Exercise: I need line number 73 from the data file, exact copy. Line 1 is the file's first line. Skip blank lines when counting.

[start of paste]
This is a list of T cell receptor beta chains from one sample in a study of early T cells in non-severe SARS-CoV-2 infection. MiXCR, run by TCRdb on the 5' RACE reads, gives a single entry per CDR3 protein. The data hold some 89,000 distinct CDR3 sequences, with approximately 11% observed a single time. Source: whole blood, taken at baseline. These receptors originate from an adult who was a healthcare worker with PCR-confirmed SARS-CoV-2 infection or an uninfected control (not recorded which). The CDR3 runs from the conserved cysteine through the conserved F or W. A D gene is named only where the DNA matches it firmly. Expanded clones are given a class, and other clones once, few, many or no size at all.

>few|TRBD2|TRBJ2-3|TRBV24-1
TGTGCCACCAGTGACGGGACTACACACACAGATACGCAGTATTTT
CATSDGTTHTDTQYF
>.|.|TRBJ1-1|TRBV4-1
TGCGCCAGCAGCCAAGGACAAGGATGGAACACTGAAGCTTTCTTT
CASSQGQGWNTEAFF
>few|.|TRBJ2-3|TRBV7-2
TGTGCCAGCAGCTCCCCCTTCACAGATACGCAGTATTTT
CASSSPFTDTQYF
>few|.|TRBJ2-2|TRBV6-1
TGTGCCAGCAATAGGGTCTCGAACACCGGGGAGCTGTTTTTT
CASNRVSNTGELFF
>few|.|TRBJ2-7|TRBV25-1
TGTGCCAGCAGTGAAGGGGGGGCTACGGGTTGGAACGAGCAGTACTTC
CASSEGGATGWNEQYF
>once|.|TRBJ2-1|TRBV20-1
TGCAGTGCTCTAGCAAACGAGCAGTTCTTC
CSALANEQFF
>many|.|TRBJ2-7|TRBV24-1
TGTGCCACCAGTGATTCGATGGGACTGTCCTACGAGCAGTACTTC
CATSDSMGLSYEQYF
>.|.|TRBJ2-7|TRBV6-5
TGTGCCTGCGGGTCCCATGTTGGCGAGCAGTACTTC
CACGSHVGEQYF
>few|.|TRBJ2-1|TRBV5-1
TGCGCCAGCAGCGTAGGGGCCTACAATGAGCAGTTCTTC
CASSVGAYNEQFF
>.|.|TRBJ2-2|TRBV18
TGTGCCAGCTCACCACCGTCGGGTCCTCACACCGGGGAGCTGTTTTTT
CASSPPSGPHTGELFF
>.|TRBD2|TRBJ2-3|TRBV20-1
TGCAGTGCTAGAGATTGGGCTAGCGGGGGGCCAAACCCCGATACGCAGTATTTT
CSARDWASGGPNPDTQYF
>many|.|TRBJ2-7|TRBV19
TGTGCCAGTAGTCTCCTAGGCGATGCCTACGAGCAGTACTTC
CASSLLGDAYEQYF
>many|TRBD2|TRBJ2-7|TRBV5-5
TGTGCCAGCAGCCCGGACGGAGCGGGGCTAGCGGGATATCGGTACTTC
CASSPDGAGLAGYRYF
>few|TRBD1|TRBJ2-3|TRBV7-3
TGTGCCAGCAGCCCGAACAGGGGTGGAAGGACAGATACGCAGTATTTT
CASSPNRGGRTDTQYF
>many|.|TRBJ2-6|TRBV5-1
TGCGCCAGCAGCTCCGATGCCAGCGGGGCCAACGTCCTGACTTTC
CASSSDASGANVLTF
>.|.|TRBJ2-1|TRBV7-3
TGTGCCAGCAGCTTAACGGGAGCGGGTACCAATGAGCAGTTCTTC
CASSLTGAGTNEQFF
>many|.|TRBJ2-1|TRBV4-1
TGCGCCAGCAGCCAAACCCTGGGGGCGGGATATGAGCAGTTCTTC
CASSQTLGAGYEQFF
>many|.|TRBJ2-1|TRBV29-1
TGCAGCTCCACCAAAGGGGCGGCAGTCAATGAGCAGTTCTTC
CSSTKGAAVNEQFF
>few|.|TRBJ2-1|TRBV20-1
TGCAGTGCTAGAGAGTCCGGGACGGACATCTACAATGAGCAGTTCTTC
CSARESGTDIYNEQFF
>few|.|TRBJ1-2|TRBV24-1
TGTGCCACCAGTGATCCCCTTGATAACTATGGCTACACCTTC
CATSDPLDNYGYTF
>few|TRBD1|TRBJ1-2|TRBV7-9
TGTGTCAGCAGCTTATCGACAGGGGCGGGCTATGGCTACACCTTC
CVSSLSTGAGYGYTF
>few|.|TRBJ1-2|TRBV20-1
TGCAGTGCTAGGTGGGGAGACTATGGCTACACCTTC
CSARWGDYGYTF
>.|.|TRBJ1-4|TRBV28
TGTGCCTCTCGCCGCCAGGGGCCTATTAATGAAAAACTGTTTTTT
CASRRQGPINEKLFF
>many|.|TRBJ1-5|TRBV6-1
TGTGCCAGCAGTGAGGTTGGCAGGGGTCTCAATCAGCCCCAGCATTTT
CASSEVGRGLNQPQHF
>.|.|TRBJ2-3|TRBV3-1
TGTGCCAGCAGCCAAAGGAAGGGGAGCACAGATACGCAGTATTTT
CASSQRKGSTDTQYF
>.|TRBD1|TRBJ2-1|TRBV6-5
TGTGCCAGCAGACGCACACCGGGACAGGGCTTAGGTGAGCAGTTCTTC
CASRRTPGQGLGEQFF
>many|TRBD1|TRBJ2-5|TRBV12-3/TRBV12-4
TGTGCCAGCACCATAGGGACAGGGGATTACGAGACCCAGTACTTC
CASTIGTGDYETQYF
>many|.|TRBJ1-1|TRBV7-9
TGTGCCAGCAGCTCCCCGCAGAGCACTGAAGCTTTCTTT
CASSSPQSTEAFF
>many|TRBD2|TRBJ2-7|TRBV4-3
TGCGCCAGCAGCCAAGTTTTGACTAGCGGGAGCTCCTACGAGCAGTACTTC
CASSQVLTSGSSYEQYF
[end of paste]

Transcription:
CASSEVGRGLNQPQHF